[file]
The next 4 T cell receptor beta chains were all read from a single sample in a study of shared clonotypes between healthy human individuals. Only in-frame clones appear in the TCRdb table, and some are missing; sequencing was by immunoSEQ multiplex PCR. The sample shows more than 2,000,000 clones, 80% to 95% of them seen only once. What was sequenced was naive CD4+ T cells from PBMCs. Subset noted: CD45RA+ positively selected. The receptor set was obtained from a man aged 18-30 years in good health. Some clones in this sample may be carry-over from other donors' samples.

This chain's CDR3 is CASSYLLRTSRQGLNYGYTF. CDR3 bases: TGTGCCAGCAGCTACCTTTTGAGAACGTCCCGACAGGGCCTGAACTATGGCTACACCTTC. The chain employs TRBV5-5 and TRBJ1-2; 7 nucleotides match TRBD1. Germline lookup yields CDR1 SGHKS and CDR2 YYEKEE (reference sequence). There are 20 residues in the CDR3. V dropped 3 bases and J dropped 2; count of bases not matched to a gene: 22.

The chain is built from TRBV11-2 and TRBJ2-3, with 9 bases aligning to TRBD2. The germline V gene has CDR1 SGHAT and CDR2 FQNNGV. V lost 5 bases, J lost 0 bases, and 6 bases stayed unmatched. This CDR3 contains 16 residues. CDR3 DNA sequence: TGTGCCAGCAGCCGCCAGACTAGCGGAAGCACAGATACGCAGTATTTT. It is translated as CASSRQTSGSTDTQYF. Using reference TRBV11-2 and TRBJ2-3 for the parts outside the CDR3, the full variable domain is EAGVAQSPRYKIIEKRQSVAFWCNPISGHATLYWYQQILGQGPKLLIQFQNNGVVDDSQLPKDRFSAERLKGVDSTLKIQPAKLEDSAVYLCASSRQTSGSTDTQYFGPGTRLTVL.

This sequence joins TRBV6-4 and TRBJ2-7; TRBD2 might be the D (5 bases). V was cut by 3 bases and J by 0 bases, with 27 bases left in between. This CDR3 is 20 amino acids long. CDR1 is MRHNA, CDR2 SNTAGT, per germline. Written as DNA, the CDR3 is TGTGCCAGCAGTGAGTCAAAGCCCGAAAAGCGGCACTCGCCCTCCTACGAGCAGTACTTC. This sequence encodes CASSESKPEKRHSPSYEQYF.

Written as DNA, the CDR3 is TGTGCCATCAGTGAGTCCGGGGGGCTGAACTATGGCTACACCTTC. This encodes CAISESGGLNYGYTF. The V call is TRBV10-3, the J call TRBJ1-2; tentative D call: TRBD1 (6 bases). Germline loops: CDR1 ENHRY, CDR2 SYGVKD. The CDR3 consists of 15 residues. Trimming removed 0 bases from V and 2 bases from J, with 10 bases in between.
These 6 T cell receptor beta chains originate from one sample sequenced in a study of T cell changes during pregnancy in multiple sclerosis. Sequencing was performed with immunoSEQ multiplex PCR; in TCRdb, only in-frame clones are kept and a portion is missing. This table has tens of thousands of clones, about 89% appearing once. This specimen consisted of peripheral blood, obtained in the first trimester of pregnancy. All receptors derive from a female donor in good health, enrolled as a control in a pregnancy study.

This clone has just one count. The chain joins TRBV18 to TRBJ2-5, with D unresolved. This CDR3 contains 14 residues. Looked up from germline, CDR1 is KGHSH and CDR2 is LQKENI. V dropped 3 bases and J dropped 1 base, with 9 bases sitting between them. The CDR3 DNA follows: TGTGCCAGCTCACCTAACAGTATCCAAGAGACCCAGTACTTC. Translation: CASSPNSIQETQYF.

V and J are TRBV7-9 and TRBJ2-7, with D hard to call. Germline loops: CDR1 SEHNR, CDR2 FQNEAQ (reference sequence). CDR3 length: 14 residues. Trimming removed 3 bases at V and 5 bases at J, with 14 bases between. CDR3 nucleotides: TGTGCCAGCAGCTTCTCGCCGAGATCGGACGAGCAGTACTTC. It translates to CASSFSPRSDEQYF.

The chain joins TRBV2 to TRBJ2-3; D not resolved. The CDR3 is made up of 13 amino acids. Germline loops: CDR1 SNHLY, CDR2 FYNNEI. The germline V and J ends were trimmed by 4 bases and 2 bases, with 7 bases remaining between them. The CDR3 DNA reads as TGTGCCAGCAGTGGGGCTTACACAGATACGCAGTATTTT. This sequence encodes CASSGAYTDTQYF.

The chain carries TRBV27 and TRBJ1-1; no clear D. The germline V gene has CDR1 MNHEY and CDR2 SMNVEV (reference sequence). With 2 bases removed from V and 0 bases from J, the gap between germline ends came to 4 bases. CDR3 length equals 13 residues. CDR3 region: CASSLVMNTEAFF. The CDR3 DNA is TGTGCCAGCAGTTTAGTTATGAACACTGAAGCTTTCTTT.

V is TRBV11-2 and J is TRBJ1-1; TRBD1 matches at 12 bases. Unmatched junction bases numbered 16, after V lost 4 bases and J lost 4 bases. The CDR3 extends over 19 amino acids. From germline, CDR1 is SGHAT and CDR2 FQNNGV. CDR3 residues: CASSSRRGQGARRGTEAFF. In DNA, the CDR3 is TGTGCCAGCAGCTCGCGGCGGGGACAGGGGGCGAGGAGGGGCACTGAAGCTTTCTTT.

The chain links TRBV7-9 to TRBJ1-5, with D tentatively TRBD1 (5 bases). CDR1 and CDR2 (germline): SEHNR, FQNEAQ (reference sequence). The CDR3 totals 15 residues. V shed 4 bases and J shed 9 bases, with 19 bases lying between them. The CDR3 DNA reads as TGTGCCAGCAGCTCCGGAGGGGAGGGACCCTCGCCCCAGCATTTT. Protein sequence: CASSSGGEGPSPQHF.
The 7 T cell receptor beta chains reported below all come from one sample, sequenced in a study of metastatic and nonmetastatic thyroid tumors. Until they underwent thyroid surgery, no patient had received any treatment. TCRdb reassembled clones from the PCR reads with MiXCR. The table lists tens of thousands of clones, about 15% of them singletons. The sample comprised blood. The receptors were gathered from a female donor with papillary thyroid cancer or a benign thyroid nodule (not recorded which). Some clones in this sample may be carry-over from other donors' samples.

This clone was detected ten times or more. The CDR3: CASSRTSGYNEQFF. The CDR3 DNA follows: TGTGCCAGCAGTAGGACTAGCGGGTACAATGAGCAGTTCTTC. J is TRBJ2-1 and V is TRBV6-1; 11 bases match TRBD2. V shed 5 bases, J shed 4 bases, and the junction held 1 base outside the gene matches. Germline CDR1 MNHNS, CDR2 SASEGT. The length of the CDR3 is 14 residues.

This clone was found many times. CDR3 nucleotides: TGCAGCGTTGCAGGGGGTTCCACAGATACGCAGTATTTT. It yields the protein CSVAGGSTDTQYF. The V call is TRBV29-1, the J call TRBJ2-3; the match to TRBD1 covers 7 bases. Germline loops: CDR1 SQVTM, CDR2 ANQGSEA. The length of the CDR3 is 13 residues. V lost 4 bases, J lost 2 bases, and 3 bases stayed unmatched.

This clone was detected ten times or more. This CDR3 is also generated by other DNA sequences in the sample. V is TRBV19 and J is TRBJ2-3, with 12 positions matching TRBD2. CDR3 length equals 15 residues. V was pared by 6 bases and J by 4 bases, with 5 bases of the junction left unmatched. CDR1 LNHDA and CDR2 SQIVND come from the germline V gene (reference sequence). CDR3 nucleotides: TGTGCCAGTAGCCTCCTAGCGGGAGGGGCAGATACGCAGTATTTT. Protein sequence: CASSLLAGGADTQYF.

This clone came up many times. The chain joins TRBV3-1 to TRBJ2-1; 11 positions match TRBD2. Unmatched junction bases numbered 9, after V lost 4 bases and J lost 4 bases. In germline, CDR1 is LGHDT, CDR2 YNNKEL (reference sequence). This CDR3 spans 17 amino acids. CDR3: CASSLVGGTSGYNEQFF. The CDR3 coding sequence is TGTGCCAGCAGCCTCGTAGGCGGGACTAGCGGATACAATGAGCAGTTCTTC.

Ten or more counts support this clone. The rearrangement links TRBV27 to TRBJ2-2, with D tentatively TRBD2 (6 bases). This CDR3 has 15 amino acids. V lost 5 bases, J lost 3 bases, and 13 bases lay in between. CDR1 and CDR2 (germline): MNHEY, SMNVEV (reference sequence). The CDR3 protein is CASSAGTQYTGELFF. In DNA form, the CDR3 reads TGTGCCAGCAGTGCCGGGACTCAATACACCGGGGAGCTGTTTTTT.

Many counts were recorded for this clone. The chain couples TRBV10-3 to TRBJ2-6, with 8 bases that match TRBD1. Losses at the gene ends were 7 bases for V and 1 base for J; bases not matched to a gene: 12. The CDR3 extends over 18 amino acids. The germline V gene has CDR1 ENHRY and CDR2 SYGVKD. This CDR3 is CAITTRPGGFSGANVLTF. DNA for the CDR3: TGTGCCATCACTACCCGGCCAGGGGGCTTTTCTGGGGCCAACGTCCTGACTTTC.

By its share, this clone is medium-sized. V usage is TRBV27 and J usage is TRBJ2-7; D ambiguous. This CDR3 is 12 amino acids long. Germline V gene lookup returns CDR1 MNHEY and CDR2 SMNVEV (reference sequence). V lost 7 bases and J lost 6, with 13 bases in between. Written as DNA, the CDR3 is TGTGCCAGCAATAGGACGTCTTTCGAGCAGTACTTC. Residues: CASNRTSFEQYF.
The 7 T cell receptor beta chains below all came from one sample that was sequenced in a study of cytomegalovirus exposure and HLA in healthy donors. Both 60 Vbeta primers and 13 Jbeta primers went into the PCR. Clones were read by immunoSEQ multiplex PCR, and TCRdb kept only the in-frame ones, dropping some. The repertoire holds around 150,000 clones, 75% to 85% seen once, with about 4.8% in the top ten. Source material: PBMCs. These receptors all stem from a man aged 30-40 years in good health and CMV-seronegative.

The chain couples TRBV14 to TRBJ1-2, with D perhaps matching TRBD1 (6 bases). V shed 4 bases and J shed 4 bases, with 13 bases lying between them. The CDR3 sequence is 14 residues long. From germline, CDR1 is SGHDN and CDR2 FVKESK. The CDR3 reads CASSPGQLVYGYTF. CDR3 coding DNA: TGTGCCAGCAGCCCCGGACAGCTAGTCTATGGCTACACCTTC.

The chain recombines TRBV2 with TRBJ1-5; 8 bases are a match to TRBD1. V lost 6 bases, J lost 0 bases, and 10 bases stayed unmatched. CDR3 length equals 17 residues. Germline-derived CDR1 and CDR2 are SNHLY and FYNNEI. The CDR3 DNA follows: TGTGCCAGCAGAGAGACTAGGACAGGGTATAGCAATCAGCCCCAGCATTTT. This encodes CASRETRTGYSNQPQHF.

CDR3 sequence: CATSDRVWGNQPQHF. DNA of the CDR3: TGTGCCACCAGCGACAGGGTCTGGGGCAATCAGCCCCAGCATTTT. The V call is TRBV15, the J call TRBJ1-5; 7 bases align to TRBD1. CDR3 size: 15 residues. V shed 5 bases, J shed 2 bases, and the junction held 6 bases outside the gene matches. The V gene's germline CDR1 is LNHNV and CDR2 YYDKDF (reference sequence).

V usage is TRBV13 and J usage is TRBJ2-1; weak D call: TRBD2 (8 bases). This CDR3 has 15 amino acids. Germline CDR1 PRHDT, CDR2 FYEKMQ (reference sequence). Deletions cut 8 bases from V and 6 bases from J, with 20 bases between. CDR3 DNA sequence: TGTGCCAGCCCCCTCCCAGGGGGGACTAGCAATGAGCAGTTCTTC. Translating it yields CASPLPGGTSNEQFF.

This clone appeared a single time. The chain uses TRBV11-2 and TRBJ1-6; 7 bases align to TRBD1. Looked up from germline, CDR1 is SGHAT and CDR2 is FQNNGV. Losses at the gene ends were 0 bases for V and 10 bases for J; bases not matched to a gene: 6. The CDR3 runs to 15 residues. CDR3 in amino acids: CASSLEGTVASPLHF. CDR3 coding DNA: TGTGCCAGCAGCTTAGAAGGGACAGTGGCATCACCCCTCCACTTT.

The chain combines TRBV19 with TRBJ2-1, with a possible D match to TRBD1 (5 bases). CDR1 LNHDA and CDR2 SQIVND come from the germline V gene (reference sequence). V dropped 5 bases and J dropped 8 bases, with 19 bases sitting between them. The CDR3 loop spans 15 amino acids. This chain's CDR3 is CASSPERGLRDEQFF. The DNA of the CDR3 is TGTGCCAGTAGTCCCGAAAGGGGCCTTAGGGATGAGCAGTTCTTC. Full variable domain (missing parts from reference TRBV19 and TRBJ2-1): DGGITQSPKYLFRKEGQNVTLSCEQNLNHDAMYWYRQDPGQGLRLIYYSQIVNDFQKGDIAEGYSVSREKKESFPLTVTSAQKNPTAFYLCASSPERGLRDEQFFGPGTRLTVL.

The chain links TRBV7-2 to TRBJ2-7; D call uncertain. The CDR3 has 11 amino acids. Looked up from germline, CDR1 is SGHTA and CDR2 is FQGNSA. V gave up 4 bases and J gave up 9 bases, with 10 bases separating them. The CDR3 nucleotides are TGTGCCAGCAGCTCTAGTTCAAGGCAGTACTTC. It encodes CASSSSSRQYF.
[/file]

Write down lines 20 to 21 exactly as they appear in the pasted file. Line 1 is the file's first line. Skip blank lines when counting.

By its share, this clone is medium-sized. V usage is TRBV27 and J usage is TRBJ2-7; D ambiguous. This CDR3 is 12 amino acids long. Germline V gene lookup returns CDR1 MNHEY and CDR2 SMNVEV (reference sequence). V lost 7 bases and J lost 6, with 13 bases in between. Written as DNA, the CDR3 is TGTGCCAGCAATAGGACGTCTTTCGAGCAGTACTTC. Residues: CASNRTSFEQYF.
The 7 T cell receptor beta chains below all came from one sample that was sequenced in a study of cytomegalovirus exposure and HLA in healthy donors. Both 60 Vbeta primers and 13 Jbeta primers went into the PCR. Clones were read by immunoSEQ multiplex PCR, and TCRdb kept only the in-frame ones, dropping some. The repertoire holds around 150,000 clones, 75% to 85% seen once, with about 4.8% in the top ten. Source material: PBMCs. These receptors all stem from a man aged 30-40 years in good health and CMV-seronegative.